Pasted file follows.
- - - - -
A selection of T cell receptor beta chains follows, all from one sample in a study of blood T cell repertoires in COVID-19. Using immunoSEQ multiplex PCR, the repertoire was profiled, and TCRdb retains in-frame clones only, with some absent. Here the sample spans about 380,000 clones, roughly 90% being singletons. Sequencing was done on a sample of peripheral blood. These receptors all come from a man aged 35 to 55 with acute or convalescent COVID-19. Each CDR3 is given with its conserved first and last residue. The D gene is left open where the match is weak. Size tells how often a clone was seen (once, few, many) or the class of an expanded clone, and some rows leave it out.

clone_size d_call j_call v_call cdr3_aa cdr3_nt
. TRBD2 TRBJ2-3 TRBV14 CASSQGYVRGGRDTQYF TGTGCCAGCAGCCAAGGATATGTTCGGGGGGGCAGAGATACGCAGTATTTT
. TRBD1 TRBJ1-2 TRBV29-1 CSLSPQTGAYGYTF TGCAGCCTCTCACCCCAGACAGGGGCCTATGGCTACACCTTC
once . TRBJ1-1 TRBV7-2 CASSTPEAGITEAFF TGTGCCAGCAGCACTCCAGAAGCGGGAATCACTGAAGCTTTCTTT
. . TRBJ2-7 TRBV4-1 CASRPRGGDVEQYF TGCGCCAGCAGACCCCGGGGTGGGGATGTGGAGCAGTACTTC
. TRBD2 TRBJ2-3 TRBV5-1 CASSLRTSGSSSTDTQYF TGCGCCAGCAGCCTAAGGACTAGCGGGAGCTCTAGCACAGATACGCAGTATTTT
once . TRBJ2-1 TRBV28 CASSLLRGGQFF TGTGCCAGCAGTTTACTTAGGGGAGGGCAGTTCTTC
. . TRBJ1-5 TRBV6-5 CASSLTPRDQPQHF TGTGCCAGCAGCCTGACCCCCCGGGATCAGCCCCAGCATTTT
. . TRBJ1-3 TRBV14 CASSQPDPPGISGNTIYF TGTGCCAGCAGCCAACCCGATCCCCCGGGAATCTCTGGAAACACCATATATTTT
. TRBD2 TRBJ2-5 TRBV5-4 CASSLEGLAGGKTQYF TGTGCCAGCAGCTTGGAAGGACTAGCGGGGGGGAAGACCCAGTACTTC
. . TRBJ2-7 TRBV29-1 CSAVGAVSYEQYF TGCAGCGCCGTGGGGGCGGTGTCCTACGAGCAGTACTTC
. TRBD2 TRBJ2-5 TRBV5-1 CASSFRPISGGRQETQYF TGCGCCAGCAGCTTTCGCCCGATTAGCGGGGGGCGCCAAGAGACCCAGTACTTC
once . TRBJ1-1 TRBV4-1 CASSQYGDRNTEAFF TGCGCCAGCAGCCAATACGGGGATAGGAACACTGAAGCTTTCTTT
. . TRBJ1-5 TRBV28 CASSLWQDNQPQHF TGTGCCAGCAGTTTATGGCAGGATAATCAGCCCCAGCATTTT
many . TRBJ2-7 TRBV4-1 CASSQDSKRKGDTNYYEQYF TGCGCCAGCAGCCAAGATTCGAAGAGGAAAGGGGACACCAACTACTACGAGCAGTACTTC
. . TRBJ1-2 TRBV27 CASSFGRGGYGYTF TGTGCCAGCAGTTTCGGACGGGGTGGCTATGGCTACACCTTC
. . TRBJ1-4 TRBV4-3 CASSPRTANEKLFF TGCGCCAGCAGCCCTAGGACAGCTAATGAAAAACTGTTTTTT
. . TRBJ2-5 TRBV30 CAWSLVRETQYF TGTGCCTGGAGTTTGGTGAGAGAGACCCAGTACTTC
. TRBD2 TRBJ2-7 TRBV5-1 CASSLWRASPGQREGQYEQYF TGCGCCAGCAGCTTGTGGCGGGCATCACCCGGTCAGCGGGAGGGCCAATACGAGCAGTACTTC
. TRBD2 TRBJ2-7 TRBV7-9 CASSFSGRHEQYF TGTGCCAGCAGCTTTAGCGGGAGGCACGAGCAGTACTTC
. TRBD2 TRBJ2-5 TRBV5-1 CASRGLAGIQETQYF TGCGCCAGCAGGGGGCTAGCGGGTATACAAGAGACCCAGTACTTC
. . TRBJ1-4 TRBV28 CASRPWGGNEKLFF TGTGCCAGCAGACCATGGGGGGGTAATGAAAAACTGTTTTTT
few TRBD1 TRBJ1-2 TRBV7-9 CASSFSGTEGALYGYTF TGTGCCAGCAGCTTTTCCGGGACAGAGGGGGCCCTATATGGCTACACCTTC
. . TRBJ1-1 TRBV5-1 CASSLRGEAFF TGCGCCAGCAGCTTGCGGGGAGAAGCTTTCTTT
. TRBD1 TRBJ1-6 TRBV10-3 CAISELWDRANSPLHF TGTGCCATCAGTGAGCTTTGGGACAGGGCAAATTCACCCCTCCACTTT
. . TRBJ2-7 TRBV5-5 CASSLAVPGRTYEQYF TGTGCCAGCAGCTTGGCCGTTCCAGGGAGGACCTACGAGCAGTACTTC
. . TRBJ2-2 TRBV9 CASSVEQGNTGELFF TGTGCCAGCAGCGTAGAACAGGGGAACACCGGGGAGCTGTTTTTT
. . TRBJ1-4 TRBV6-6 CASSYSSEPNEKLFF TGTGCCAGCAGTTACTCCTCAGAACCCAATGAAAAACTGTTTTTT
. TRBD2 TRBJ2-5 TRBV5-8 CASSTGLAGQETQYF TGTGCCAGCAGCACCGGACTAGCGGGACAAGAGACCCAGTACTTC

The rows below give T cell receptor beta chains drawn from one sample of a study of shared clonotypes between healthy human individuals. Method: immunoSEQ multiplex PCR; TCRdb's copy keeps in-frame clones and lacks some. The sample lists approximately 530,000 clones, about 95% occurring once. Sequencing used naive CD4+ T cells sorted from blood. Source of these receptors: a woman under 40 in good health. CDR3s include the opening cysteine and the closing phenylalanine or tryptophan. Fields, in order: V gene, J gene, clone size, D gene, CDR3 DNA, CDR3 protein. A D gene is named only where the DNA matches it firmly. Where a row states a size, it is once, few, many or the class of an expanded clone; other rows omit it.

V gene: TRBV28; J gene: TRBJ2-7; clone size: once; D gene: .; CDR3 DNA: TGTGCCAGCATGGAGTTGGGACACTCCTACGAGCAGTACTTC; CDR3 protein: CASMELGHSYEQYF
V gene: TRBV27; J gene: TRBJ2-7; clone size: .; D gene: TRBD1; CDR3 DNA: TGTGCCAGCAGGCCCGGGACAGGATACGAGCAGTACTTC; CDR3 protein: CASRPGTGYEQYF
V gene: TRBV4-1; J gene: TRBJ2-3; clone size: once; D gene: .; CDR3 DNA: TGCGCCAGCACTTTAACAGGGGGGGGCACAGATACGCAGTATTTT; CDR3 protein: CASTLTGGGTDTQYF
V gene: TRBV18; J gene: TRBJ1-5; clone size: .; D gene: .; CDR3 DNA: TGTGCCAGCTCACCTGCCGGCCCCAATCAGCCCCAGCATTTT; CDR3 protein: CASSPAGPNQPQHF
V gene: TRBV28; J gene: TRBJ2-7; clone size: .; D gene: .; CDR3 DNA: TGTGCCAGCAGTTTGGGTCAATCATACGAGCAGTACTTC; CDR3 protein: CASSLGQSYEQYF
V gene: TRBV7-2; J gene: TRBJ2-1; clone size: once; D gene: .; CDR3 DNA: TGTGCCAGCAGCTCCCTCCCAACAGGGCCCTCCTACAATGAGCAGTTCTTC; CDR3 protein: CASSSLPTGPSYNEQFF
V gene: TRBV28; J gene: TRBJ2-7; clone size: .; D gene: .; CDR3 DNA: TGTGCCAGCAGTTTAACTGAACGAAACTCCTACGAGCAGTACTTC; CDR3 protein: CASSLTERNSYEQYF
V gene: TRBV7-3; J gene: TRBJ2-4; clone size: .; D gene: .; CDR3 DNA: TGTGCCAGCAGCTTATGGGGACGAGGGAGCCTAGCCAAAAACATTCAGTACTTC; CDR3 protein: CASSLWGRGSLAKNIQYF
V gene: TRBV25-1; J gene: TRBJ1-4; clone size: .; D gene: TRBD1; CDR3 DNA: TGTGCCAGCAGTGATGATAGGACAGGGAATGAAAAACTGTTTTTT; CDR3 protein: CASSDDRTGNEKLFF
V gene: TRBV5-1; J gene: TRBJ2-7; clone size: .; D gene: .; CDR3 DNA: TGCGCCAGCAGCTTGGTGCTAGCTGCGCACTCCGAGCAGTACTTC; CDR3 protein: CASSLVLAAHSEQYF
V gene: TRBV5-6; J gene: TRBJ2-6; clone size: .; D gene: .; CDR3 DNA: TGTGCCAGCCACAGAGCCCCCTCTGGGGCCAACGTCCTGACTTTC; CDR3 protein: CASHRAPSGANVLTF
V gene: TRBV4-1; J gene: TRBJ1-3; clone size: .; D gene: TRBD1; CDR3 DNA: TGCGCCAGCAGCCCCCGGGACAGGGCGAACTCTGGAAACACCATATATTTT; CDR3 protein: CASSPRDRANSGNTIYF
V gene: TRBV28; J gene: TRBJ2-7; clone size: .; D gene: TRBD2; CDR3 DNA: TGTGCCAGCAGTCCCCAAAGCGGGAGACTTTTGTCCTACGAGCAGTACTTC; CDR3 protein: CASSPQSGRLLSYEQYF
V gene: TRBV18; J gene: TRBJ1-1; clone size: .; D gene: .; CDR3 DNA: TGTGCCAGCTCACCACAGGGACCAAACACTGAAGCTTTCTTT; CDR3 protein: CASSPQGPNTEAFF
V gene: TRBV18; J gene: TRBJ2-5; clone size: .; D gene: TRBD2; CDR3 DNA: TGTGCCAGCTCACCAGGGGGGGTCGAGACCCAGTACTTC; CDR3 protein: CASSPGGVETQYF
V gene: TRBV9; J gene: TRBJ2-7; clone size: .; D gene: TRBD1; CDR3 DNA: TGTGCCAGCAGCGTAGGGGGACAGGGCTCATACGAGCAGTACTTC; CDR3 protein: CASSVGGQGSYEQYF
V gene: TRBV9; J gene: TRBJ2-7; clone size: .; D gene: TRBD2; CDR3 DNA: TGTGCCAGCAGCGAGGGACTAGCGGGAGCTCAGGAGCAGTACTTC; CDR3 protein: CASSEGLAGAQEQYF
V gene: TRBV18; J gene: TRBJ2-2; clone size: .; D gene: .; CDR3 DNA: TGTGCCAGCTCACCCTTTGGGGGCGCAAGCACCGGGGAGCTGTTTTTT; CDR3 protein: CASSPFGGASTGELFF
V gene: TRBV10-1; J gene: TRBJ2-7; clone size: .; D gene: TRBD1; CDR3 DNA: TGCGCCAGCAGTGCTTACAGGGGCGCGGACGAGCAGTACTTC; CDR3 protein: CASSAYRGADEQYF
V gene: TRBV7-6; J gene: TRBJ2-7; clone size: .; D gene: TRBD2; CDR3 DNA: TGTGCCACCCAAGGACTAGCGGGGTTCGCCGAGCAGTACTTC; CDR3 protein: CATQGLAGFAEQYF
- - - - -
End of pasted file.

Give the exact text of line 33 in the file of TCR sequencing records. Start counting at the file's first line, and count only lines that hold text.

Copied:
V gene: TRBV27; J gene: TRBJ2-7; clone size: .; D gene: TRBD1; CDR3 DNA: TGTGCCAGCAGGCCCGGGACAGGATACGAGCAGTACTTC; CDR3 protein: CASRPGTGYEQYF